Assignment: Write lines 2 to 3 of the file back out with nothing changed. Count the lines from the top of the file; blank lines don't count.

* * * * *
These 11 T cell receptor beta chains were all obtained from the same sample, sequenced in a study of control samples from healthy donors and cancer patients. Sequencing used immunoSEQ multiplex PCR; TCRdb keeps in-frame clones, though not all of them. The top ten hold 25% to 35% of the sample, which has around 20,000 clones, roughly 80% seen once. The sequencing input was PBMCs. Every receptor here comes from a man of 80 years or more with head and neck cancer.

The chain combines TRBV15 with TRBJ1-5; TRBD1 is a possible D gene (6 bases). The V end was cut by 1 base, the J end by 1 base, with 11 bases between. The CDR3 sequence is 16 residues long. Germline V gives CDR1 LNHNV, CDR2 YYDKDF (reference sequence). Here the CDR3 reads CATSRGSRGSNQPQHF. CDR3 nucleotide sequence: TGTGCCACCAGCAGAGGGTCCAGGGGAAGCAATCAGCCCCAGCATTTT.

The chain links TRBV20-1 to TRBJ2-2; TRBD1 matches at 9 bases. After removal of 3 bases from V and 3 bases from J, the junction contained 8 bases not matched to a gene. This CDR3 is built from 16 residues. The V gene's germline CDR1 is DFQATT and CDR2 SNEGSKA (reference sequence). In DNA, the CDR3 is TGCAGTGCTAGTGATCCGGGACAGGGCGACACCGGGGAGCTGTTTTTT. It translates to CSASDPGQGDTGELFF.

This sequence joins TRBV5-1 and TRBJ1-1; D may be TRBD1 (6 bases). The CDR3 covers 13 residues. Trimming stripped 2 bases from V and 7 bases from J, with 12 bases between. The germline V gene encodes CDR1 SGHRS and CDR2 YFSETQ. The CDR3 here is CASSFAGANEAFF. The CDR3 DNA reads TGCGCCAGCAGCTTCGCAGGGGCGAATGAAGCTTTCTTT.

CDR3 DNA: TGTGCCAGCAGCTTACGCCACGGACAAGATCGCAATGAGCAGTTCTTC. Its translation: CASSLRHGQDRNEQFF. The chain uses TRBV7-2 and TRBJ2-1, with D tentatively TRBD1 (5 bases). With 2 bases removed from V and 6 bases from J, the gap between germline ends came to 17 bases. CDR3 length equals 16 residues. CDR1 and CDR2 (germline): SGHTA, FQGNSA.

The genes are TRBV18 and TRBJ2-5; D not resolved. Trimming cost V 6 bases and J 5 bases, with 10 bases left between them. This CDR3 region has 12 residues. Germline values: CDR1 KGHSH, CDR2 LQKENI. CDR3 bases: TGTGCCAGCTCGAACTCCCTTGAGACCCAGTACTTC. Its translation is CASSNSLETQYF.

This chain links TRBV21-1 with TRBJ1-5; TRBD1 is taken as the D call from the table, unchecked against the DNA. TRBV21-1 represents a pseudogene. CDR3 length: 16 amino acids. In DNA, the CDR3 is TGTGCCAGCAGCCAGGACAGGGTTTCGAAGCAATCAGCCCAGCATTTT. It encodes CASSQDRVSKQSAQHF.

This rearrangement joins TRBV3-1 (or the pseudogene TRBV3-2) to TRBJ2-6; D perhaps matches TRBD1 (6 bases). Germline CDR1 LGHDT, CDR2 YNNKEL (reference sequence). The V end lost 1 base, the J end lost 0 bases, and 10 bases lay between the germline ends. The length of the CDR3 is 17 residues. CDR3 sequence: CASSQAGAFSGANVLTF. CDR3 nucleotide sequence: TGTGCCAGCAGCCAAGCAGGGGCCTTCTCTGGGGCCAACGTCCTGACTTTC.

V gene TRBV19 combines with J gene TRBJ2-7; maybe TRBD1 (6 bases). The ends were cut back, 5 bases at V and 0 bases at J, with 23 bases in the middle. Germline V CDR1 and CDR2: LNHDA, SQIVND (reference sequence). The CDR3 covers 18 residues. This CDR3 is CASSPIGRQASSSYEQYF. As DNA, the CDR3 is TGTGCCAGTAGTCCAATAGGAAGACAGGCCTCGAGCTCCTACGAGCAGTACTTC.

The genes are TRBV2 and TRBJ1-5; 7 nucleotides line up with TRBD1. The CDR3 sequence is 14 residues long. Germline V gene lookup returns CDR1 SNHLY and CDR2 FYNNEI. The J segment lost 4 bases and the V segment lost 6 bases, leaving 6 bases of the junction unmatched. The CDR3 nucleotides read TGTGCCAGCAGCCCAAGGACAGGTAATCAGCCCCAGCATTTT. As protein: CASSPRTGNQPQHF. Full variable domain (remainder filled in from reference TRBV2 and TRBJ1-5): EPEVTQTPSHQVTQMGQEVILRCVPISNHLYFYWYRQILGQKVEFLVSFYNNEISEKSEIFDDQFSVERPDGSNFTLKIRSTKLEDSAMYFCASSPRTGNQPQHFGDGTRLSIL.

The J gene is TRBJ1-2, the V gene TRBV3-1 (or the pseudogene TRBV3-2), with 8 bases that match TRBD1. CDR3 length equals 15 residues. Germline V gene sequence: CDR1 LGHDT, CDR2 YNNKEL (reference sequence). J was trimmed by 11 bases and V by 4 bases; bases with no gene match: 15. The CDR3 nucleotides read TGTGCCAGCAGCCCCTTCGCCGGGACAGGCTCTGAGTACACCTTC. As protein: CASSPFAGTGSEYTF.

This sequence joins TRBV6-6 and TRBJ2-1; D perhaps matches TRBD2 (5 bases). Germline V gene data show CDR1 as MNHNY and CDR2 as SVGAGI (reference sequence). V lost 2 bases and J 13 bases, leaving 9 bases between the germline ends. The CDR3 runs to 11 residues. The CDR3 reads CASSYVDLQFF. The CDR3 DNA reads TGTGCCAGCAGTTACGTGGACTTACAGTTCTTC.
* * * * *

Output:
The chain combines TRBV15 with TRBJ1-5; TRBD1 is a possible D gene (6 bases). The V end was cut by 1 base, the J end by 1 base, with 11 bases between. The CDR3 sequence is 16 residues long. Germline V gives CDR1 LNHNV, CDR2 YYDKDF (reference sequence). Here the CDR3 reads CATSRGSRGSNQPQHF. CDR3 nucleotide sequence: TGTGCCACCAGCAGAGGGTCCAGGGGAAGCAATCAGCCCCAGCATTTT.

The chain links TRBV20-1 to TRBJ2-2; TRBD1 matches at 9 bases. After removal of 3 bases from V and 3 bases from J, the junction contained 8 bases not matched to a gene. This CDR3 is built from 16 residues. The V gene's germline CDR1 is DFQATT and CDR2 SNEGSKA (reference sequence). In DNA, the CDR3 is TGCAGTGCTAGTGATCCGGGACAGGGCGACACCGGGGAGCTGTTTTTT. It translates to CSASDPGQGDTGELFF.